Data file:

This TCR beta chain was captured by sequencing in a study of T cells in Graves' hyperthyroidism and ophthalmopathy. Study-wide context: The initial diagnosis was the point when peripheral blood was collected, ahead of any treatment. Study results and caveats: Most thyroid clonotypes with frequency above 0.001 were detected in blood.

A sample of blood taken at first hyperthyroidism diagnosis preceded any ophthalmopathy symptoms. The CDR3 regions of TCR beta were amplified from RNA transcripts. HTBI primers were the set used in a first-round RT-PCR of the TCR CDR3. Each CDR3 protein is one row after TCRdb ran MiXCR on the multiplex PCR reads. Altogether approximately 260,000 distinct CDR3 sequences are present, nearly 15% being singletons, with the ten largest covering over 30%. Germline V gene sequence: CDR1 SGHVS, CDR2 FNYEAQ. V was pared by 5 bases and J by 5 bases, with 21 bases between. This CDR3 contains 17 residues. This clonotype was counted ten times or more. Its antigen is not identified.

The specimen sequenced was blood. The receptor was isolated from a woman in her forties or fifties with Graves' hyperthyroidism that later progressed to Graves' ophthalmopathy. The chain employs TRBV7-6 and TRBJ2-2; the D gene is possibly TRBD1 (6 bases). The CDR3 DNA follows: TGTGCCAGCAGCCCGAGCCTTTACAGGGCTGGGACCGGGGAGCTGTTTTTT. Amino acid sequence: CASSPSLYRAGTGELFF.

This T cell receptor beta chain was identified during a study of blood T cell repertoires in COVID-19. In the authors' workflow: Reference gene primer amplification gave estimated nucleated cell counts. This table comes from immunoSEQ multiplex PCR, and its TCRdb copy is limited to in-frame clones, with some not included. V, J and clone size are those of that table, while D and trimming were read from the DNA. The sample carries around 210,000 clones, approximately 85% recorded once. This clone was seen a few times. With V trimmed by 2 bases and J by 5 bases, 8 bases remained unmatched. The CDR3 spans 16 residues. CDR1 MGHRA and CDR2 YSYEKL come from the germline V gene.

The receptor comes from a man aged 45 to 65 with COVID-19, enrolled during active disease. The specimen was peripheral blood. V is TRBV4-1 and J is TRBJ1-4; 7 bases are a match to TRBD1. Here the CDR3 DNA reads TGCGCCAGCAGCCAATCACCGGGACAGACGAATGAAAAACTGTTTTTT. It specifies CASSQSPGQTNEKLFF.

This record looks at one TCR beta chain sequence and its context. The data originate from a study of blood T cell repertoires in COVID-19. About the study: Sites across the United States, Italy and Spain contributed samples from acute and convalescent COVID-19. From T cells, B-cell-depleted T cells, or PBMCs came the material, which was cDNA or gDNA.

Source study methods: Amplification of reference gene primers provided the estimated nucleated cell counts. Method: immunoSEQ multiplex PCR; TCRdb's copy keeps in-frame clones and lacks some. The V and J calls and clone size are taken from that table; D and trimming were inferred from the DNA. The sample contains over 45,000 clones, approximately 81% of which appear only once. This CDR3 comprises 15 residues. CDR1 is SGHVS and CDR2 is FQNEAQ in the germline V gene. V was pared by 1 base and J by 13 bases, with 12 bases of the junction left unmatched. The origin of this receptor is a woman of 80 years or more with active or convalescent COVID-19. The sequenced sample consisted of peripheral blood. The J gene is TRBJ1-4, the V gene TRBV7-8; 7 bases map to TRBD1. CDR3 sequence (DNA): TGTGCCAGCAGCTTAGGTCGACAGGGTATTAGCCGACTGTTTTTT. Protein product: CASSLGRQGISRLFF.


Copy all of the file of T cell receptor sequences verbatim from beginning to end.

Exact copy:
This TCR beta chain was captured by sequencing in a study of T cells in Graves' hyperthyroidism and ophthalmopathy. Study-wide context: The initial diagnosis was the point when peripheral blood was collected, ahead of any treatment. Study results and caveats: Most thyroid clonotypes with frequency above 0.001 were detected in blood.

A sample of blood taken at first hyperthyroidism diagnosis preceded any ophthalmopathy symptoms. The CDR3 regions of TCR beta were amplified from RNA transcripts. HTBI primers were the set used in a first-round RT-PCR of the TCR CDR3. Each CDR3 protein is one row after TCRdb ran MiXCR on the multiplex PCR reads. Altogether approximately 260,000 distinct CDR3 sequences are present, nearly 15% being singletons, with the ten largest covering over 30%. Germline V gene sequence: CDR1 SGHVS, CDR2 FNYEAQ. V was pared by 5 bases and J by 5 bases, with 21 bases between. This CDR3 contains 17 residues. This clonotype was counted ten times or more. Its antigen is not identified.

The specimen sequenced was blood. The receptor was isolated from a woman in her forties or fifties with Graves' hyperthyroidism that later progressed to Graves' ophthalmopathy. The chain employs TRBV7-6 and TRBJ2-2; the D gene is possibly TRBD1 (6 bases). The CDR3 DNA follows: TGTGCCAGCAGCCCGAGCCTTTACAGGGCTGGGACCGGGGAGCTGTTTTTT. Amino acid sequence: CASSPSLYRAGTGELFF.

This T cell receptor beta chain was identified during a study of blood T cell repertoires in COVID-19. In the authors' workflow: Reference gene primer amplification gave estimated nucleated cell counts. This table comes from immunoSEQ multiplex PCR, and its TCRdb copy is limited to in-frame clones, with some not included. V, J and clone size are those of that table, while D and trimming were read from the DNA. The sample carries around 210,000 clones, approximately 85% recorded once. This clone was seen a few times. With V trimmed by 2 bases and J by 5 bases, 8 bases remained unmatched. The CDR3 spans 16 residues. CDR1 MGHRA and CDR2 YSYEKL come from the germline V gene.

The receptor comes from a man aged 45 to 65 with COVID-19, enrolled during active disease. The specimen was peripheral blood. V is TRBV4-1 and J is TRBJ1-4; 7 bases are a match to TRBD1. Here the CDR3 DNA reads TGCGCCAGCAGCCAATCACCGGGACAGACGAATGAAAAACTGTTTTTT. It specifies CASSQSPGQTNEKLFF.

This record looks at one TCR beta chain sequence and its context. The data originate from a study of blood T cell repertoires in COVID-19. About the study: Sites across the United States, Italy and Spain contributed samples from acute and convalescent COVID-19. From T cells, B-cell-depleted T cells, or PBMCs came the material, which was cDNA or gDNA.

Source study methods: Amplification of reference gene primers provided the estimated nucleated cell counts. Method: immunoSEQ multiplex PCR; TCRdb's copy keeps in-frame clones and lacks some. The V and J calls and clone size are taken from that table; D and trimming were inferred from the DNA. The sample contains over 45,000 clones, approximately 81% of which appear only once. This CDR3 comprises 15 residues. CDR1 is SGHVS and CDR2 is FQNEAQ in the germline V gene. V was pared by 1 base and J by 13 bases, with 12 bases of the junction left unmatched. The origin of this receptor is a woman of 80 years or more with active or convalescent COVID-19. The sequenced sample consisted of peripheral blood. The J gene is TRBJ1-4, the V gene TRBV7-8; 7 bases map to TRBD1. CDR3 sequence (DNA): TGTGCCAGCAGCTTAGGTCGACAGGGTATTAGCCGACTGTTTTTT. Protein product: CASSLGRQGISRLFF.